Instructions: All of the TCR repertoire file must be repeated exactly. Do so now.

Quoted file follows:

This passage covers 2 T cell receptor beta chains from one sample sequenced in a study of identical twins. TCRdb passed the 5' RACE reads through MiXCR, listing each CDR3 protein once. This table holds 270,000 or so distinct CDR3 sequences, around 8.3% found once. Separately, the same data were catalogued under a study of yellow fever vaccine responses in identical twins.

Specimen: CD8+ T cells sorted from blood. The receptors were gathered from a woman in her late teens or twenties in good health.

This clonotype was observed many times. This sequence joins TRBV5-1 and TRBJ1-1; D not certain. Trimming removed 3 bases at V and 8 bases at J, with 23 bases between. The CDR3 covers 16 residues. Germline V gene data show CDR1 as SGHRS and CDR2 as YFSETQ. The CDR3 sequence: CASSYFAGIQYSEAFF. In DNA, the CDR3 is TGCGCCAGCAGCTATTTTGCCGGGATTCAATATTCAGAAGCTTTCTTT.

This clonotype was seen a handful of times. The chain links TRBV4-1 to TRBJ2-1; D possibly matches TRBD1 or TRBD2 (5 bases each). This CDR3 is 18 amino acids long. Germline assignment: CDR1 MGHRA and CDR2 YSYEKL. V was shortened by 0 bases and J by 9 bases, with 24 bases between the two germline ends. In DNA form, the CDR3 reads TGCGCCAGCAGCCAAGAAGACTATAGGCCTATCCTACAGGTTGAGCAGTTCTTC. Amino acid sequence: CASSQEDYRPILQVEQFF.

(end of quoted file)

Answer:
This passage covers 2 T cell receptor beta chains from one sample sequenced in a study of identical twins. TCRdb passed the 5' RACE reads through MiXCR, listing each CDR3 protein once. This table holds 270,000 or so distinct CDR3 sequences, around 8.3% found once. Separately, the same data were catalogued under a study of yellow fever vaccine responses in identical twins.

Specimen: CD8+ T cells sorted from blood. The receptors were gathered from a woman in her late teens or twenties in good health.

This clonotype was observed many times. This sequence joins TRBV5-1 and TRBJ1-1; D not certain. Trimming removed 3 bases at V and 8 bases at J, with 23 bases between. The CDR3 covers 16 residues. Germline V gene data show CDR1 as SGHRS and CDR2 as YFSETQ. The CDR3 sequence: CASSYFAGIQYSEAFF. In DNA, the CDR3 is TGCGCCAGCAGCTATTTTGCCGGGATTCAATATTCAGAAGCTTTCTTT.

This clonotype was seen a handful of times. The chain links TRBV4-1 to TRBJ2-1; D possibly matches TRBD1 or TRBD2 (5 bases each). This CDR3 is 18 amino acids long. Germline assignment: CDR1 MGHRA and CDR2 YSYEKL. V was shortened by 0 bases and J by 9 bases, with 24 bases between the two germline ends. In DNA form, the CDR3 reads TGCGCCAGCAGCCAAGAAGACTATAGGCCTATCCTACAGGTTGAGCAGTTCTTC. Amino acid sequence: CASSQEDYRPILQVEQFF.